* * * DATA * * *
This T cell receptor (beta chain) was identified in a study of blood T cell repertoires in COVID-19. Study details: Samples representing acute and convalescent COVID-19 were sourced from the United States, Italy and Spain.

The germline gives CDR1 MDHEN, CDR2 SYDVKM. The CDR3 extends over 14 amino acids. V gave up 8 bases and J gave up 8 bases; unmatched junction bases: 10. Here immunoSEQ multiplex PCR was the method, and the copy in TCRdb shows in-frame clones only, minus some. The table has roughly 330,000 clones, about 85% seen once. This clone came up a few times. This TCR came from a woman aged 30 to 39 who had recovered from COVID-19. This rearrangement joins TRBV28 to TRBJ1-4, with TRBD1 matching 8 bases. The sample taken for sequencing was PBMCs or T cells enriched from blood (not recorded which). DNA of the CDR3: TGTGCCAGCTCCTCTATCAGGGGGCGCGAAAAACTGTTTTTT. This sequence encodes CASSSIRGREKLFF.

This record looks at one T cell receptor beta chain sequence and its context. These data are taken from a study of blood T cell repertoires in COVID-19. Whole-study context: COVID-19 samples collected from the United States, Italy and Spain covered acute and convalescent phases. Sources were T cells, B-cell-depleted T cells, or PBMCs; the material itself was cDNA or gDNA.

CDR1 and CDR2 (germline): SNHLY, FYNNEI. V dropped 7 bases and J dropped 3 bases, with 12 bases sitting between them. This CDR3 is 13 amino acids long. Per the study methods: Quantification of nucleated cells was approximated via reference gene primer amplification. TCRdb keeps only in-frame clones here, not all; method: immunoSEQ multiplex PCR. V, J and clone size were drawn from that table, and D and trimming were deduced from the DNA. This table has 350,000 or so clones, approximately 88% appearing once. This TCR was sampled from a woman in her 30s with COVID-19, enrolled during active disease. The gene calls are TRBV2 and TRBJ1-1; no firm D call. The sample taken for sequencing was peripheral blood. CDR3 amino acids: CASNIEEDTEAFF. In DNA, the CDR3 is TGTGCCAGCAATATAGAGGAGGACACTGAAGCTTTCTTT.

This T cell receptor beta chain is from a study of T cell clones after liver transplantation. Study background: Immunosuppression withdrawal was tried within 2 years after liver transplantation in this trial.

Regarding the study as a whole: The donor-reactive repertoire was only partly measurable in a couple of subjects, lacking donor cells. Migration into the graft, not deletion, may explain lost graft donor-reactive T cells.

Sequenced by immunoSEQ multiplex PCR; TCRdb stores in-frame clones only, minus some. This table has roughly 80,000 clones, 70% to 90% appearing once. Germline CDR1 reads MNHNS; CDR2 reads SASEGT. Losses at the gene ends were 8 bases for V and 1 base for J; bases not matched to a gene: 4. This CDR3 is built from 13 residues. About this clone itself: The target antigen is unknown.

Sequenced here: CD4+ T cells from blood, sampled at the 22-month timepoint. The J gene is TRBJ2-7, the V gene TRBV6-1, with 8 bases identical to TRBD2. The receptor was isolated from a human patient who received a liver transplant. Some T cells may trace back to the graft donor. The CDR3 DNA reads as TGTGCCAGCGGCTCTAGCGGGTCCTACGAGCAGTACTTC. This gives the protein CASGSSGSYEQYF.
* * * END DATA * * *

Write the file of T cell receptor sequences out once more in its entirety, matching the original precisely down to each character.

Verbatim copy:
This T cell receptor (beta chain) was identified in a study of blood T cell repertoires in COVID-19. Study details: Samples representing acute and convalescent COVID-19 were sourced from the United States, Italy and Spain.

The germline gives CDR1 MDHEN, CDR2 SYDVKM. The CDR3 extends over 14 amino acids. V gave up 8 bases and J gave up 8 bases; unmatched junction bases: 10. Here immunoSEQ multiplex PCR was the method, and the copy in TCRdb shows in-frame clones only, minus some. The table has roughly 330,000 clones, about 85% seen once. This clone came up a few times. This TCR came from a woman aged 30 to 39 who had recovered from COVID-19. This rearrangement joins TRBV28 to TRBJ1-4, with TRBD1 matching 8 bases. The sample taken for sequencing was PBMCs or T cells enriched from blood (not recorded which). DNA of the CDR3: TGTGCCAGCTCCTCTATCAGGGGGCGCGAAAAACTGTTTTTT. This sequence encodes CASSSIRGREKLFF.

This record looks at one T cell receptor beta chain sequence and its context. These data are taken from a study of blood T cell repertoires in COVID-19. Whole-study context: COVID-19 samples collected from the United States, Italy and Spain covered acute and convalescent phases. Sources were T cells, B-cell-depleted T cells, or PBMCs; the material itself was cDNA or gDNA.

CDR1 and CDR2 (germline): SNHLY, FYNNEI. V dropped 7 bases and J dropped 3 bases, with 12 bases sitting between them. This CDR3 is 13 amino acids long. Per the study methods: Quantification of nucleated cells was approximated via reference gene primer amplification. TCRdb keeps only in-frame clones here, not all; method: immunoSEQ multiplex PCR. V, J and clone size were drawn from that table, and D and trimming were deduced from the DNA. This table has 350,000 or so clones, approximately 88% appearing once. This TCR was sampled from a woman in her 30s with COVID-19, enrolled during active disease. The gene calls are TRBV2 and TRBJ1-1; no firm D call. The sample taken for sequencing was peripheral blood. CDR3 amino acids: CASNIEEDTEAFF. In DNA, the CDR3 is TGTGCCAGCAATATAGAGGAGGACACTGAAGCTTTCTTT.

This T cell receptor beta chain is from a study of T cell clones after liver transplantation. Study background: Immunosuppression withdrawal was tried within 2 years after liver transplantation in this trial.

Regarding the study as a whole: The donor-reactive repertoire was only partly measurable in a couple of subjects, lacking donor cells. Migration into the graft, not deletion, may explain lost graft donor-reactive T cells.

Sequenced by immunoSEQ multiplex PCR; TCRdb stores in-frame clones only, minus some. This table has roughly 80,000 clones, 70% to 90% appearing once. Germline CDR1 reads MNHNS; CDR2 reads SASEGT. Losses at the gene ends were 8 bases for V and 1 base for J; bases not matched to a gene: 4. This CDR3 is built from 13 residues. About this clone itself: The target antigen is unknown.

Sequenced here: CD4+ T cells from blood, sampled at the 22-month timepoint. The J gene is TRBJ2-7, the V gene TRBV6-1, with 8 bases identical to TRBD2. The receptor was isolated from a human patient who received a liver transplant. Some T cells may trace back to the graft donor. The CDR3 DNA reads as TGTGCCAGCGGCTCTAGCGGGTCCTACGAGCAGTACTTC. This gives the protein CASGSSGSYEQYF.